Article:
Our editors often get asked for advice on writing cross-culturally, so we thought we’d round up some of the best links on the subject. Writing cross-culturally means writing about a culture that isn’t your own (and in this definition of culture, we include race, ethnicity, sexual identity, disabilities, and other identity markers). We have published many books by writers who wrote outside their cultures, and believe that it can be done well; in fact, writing cross-culturally is an essential component of boosting the numbersof books about diverse characters.
That being said, writing cross-culturally must be done thoughtfully and carefully. It requires research. Changing a core piece of a character’s identity is not the same as changing a character’s name or hair style; different cultures provide different lenses through which to view the world, and affect characters in a multitude of small ways.
Here are some good places to start if you are an author writing cross-culturally or thinking about writing cross-culturally:
- Chimamanda Adichie’s TED Talk, “The Danger of a Single Story“
- Nisi Shawl, “Transracial Writing for the Sincere“
- Nisi Shawl, “Appropriate Cultural Appropriation“
- N.K. Jemisin on describing characters of color in writing, parts one,two, and three
- Mitali Perkins’ “Writing Race: A Checklist for Writers”
- Uma Krishnaswami’s interview with Stacy Whitman, “Why Use Cultural Consultants?“
- “Tips for Writing Cross-Culturally“: Highlights from the Twitter chat between Stacy Whitman and author Karen Sandler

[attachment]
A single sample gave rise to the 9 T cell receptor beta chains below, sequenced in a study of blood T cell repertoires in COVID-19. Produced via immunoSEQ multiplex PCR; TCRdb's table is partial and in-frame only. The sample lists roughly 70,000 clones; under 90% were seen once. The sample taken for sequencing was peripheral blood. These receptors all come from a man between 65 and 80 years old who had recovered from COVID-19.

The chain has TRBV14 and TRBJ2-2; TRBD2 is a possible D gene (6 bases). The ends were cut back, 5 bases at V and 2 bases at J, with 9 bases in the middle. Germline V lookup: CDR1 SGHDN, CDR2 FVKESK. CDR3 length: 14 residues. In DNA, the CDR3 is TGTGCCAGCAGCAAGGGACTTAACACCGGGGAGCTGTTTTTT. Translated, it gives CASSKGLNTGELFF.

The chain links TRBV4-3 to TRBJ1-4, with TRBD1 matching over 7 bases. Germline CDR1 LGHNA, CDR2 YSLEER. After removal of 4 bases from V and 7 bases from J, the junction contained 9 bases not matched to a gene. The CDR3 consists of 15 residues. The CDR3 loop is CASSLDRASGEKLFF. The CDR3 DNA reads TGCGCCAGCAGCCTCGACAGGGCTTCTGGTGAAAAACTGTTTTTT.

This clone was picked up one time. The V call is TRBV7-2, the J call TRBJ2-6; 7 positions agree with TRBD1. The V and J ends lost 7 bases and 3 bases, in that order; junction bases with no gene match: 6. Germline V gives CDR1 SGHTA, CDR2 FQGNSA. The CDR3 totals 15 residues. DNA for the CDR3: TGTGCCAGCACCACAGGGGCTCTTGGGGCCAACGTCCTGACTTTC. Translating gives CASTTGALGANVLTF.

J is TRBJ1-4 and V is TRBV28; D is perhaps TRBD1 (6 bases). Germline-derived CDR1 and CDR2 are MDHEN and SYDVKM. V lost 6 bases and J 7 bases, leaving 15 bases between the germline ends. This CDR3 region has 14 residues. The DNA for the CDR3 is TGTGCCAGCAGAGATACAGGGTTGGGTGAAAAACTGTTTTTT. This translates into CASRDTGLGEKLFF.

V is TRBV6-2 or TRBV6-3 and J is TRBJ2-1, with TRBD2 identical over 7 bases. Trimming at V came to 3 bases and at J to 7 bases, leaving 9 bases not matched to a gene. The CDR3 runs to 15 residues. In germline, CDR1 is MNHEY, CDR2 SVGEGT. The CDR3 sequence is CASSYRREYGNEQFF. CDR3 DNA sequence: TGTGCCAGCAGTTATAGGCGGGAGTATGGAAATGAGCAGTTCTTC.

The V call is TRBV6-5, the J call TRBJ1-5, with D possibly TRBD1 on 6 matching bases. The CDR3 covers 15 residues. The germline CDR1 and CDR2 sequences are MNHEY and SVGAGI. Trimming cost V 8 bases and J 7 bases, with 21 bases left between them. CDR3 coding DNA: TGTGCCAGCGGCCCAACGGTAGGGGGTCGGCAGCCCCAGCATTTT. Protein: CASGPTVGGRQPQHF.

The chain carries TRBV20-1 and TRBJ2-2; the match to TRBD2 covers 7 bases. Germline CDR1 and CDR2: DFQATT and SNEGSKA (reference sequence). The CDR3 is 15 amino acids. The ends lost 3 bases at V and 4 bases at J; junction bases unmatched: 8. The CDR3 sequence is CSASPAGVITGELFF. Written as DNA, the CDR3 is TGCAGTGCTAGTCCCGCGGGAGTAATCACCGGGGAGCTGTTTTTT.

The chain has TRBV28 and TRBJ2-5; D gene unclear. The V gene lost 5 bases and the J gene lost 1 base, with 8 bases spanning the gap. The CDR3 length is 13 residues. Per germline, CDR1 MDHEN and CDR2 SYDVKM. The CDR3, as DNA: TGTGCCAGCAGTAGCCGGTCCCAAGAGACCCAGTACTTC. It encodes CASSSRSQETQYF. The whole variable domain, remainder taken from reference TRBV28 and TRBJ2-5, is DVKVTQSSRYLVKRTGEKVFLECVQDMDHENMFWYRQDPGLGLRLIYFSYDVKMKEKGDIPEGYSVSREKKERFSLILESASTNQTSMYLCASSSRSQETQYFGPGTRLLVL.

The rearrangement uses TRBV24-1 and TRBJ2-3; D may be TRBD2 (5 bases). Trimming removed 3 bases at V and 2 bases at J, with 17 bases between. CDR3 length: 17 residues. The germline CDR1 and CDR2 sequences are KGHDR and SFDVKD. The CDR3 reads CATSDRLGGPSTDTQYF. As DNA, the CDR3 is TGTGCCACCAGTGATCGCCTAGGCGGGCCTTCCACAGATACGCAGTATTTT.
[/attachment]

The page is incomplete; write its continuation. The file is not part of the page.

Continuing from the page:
- Notes from Stacy Whitman’s SCBWI talk on writing multicultural books
- DiversifYA: A great blog featuring interviews with a range of writers with diverse perspectives. A great entrance into thinking about cross-cultural writing in a more nuanced way.
- Disability in KidLit: This terrific blog, run by three YA authors, offers great guest posts that explore the intricacies of daily life with a wide range of disabilities.
See the full post here. Did we miss any?
We’d add the AMA that Diversity in YA’s Malinda Lo did along with Disability in Kid Lit’s Corinne Duyvis and writer K. Tempest Bradford. Lots of great stuff archived here.
More recently, writer Daniel Jose Older’s 12 Fundamentals of Writing “The Other” (and the Self) at Buzzfeed is really useful.
Also, if you’re writing about queer characters and don’t know how to approach queer culture, you might check out Malinda Lo’s Avoiding LGBTQ Stereotypes in YA Fiction.